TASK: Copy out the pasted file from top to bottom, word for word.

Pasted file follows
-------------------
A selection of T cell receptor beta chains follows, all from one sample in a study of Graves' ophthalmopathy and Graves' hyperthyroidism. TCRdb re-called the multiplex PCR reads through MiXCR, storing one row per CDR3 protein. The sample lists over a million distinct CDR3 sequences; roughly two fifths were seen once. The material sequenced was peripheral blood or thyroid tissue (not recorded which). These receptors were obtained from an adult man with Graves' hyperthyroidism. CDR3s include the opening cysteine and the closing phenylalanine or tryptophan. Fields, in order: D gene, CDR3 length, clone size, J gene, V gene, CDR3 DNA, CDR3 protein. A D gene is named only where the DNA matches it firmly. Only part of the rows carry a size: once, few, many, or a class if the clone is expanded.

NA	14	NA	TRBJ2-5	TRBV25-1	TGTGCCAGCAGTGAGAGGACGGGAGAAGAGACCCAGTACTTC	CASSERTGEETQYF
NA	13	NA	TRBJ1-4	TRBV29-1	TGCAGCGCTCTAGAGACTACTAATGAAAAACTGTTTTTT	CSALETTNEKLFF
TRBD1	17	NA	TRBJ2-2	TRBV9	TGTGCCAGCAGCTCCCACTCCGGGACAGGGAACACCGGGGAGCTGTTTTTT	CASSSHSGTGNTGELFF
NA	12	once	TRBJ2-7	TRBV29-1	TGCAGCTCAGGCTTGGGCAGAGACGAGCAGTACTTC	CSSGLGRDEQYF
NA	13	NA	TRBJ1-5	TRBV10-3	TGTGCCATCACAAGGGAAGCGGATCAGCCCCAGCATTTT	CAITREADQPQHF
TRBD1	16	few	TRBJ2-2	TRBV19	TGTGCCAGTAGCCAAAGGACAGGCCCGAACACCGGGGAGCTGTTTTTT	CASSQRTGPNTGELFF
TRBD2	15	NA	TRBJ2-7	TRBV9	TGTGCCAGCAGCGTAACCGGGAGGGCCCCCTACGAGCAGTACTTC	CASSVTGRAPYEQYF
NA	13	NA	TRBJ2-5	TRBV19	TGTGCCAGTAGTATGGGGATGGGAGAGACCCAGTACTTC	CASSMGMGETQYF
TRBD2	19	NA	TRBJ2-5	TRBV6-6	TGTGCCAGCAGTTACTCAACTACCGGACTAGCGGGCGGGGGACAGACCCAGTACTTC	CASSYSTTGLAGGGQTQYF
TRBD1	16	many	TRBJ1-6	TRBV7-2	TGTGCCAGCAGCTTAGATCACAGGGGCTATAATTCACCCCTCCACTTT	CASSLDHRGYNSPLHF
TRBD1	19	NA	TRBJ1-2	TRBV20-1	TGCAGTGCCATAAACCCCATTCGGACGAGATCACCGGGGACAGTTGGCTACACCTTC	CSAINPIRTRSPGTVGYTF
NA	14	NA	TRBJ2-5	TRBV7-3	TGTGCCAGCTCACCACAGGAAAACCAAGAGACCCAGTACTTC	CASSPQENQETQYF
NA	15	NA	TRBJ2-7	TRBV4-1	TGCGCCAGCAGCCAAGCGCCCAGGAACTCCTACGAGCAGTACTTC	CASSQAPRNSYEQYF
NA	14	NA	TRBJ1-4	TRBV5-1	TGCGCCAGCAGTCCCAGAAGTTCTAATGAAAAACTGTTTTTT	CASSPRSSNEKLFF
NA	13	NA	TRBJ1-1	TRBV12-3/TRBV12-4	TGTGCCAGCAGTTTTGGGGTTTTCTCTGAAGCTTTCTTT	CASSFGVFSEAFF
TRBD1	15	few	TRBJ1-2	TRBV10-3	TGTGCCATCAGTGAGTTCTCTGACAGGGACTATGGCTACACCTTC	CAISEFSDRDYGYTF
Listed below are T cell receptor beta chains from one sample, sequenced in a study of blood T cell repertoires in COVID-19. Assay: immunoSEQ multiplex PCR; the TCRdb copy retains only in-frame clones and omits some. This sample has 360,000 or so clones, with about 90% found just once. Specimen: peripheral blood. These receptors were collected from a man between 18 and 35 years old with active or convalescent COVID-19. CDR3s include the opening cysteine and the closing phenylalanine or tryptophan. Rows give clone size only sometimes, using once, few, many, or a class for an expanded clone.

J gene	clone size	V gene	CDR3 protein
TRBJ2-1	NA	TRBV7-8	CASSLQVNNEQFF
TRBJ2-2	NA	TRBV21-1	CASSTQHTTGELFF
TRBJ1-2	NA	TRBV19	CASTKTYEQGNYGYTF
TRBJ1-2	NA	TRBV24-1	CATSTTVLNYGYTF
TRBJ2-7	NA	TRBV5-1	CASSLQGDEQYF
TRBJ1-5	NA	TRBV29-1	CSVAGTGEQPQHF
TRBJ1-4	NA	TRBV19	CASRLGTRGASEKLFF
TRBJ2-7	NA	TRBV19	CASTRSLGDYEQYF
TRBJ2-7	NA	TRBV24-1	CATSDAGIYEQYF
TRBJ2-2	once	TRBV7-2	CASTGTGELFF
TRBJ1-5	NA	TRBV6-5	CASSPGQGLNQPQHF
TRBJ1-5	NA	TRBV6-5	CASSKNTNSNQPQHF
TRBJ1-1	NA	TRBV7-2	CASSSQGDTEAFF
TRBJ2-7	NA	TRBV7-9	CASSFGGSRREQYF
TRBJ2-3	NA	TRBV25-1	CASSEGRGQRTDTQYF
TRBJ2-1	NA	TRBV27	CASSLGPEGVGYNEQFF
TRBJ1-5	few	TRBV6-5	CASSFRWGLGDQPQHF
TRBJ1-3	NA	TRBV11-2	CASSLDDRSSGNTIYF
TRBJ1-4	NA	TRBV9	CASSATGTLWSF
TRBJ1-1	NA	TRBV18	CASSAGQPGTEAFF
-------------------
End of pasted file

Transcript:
A selection of T cell receptor beta chains follows, all from one sample in a study of Graves' ophthalmopathy and Graves' hyperthyroidism. TCRdb re-called the multiplex PCR reads through MiXCR, storing one row per CDR3 protein. The sample lists over a million distinct CDR3 sequences; roughly two fifths were seen once. The material sequenced was peripheral blood or thyroid tissue (not recorded which). These receptors were obtained from an adult man with Graves' hyperthyroidism. CDR3s include the opening cysteine and the closing phenylalanine or tryptophan. Fields, in order: D gene, CDR3 length, clone size, J gene, V gene, CDR3 DNA, CDR3 protein. A D gene is named only where the DNA matches it firmly. Only part of the rows carry a size: once, few, many, or a class if the clone is expanded.

NA	14	NA	TRBJ2-5	TRBV25-1	TGTGCCAGCAGTGAGAGGACGGGAGAAGAGACCCAGTACTTC	CASSERTGEETQYF
NA	13	NA	TRBJ1-4	TRBV29-1	TGCAGCGCTCTAGAGACTACTAATGAAAAACTGTTTTTT	CSALETTNEKLFF
TRBD1	17	NA	TRBJ2-2	TRBV9	TGTGCCAGCAGCTCCCACTCCGGGACAGGGAACACCGGGGAGCTGTTTTTT	CASSSHSGTGNTGELFF
NA	12	once	TRBJ2-7	TRBV29-1	TGCAGCTCAGGCTTGGGCAGAGACGAGCAGTACTTC	CSSGLGRDEQYF
NA	13	NA	TRBJ1-5	TRBV10-3	TGTGCCATCACAAGGGAAGCGGATCAGCCCCAGCATTTT	CAITREADQPQHF
TRBD1	16	few	TRBJ2-2	TRBV19	TGTGCCAGTAGCCAAAGGACAGGCCCGAACACCGGGGAGCTGTTTTTT	CASSQRTGPNTGELFF
TRBD2	15	NA	TRBJ2-7	TRBV9	TGTGCCAGCAGCGTAACCGGGAGGGCCCCCTACGAGCAGTACTTC	CASSVTGRAPYEQYF
NA	13	NA	TRBJ2-5	TRBV19	TGTGCCAGTAGTATGGGGATGGGAGAGACCCAGTACTTC	CASSMGMGETQYF
TRBD2	19	NA	TRBJ2-5	TRBV6-6	TGTGCCAGCAGTTACTCAACTACCGGACTAGCGGGCGGGGGACAGACCCAGTACTTC	CASSYSTTGLAGGGQTQYF
TRBD1	16	many	TRBJ1-6	TRBV7-2	TGTGCCAGCAGCTTAGATCACAGGGGCTATAATTCACCCCTCCACTTT	CASSLDHRGYNSPLHF
TRBD1	19	NA	TRBJ1-2	TRBV20-1	TGCAGTGCCATAAACCCCATTCGGACGAGATCACCGGGGACAGTTGGCTACACCTTC	CSAINPIRTRSPGTVGYTF
NA	14	NA	TRBJ2-5	TRBV7-3	TGTGCCAGCTCACCACAGGAAAACCAAGAGACCCAGTACTTC	CASSPQENQETQYF
NA	15	NA	TRBJ2-7	TRBV4-1	TGCGCCAGCAGCCAAGCGCCCAGGAACTCCTACGAGCAGTACTTC	CASSQAPRNSYEQYF
NA	14	NA	TRBJ1-4	TRBV5-1	TGCGCCAGCAGTCCCAGAAGTTCTAATGAAAAACTGTTTTTT	CASSPRSSNEKLFF
NA	13	NA	TRBJ1-1	TRBV12-3/TRBV12-4	TGTGCCAGCAGTTTTGGGGTTTTCTCTGAAGCTTTCTTT	CASSFGVFSEAFF
TRBD1	15	few	TRBJ1-2	TRBV10-3	TGTGCCATCAGTGAGTTCTCTGACAGGGACTATGGCTACACCTTC	CAISEFSDRDYGYTF
Listed below are T cell receptor beta chains from one sample, sequenced in a study of blood T cell repertoires in COVID-19. Assay: immunoSEQ multiplex PCR; the TCRdb copy retains only in-frame clones and omits some. This sample has 360,000 or so clones, with about 90% found just once. Specimen: peripheral blood. These receptors were collected from a man between 18 and 35 years old with active or convalescent COVID-19. CDR3s include the opening cysteine and the closing phenylalanine or tryptophan. Rows give clone size only sometimes, using once, few, many, or a class for an expanded clone.

J gene	clone size	V gene	CDR3 protein
TRBJ2-1	NA	TRBV7-8	CASSLQVNNEQFF
TRBJ2-2	NA	TRBV21-1	CASSTQHTTGELFF
TRBJ1-2	NA	TRBV19	CASTKTYEQGNYGYTF
TRBJ1-2	NA	TRBV24-1	CATSTTVLNYGYTF
TRBJ2-7	NA	TRBV5-1	CASSLQGDEQYF
TRBJ1-5	NA	TRBV29-1	CSVAGTGEQPQHF
TRBJ1-4	NA	TRBV19	CASRLGTRGASEKLFF
TRBJ2-7	NA	TRBV19	CASTRSLGDYEQYF
TRBJ2-7	NA	TRBV24-1	CATSDAGIYEQYF
TRBJ2-2	once	TRBV7-2	CASTGTGELFF
TRBJ1-5	NA	TRBV6-5	CASSPGQGLNQPQHF
TRBJ1-5	NA	TRBV6-5	CASSKNTNSNQPQHF
TRBJ1-1	NA	TRBV7-2	CASSSQGDTEAFF
TRBJ2-7	NA	TRBV7-9	CASSFGGSRREQYF
TRBJ2-3	NA	TRBV25-1	CASSEGRGQRTDTQYF
TRBJ2-1	NA	TRBV27	CASSLGPEGVGYNEQFF
TRBJ1-5	few	TRBV6-5	CASSFRWGLGDQPQHF
TRBJ1-3	NA	TRBV11-2	CASSLDDRSSGNTIYF
TRBJ1-4	NA	TRBV9	CASSATGTLWSF
TRBJ1-1	NA	TRBV18	CASSAGQPGTEAFF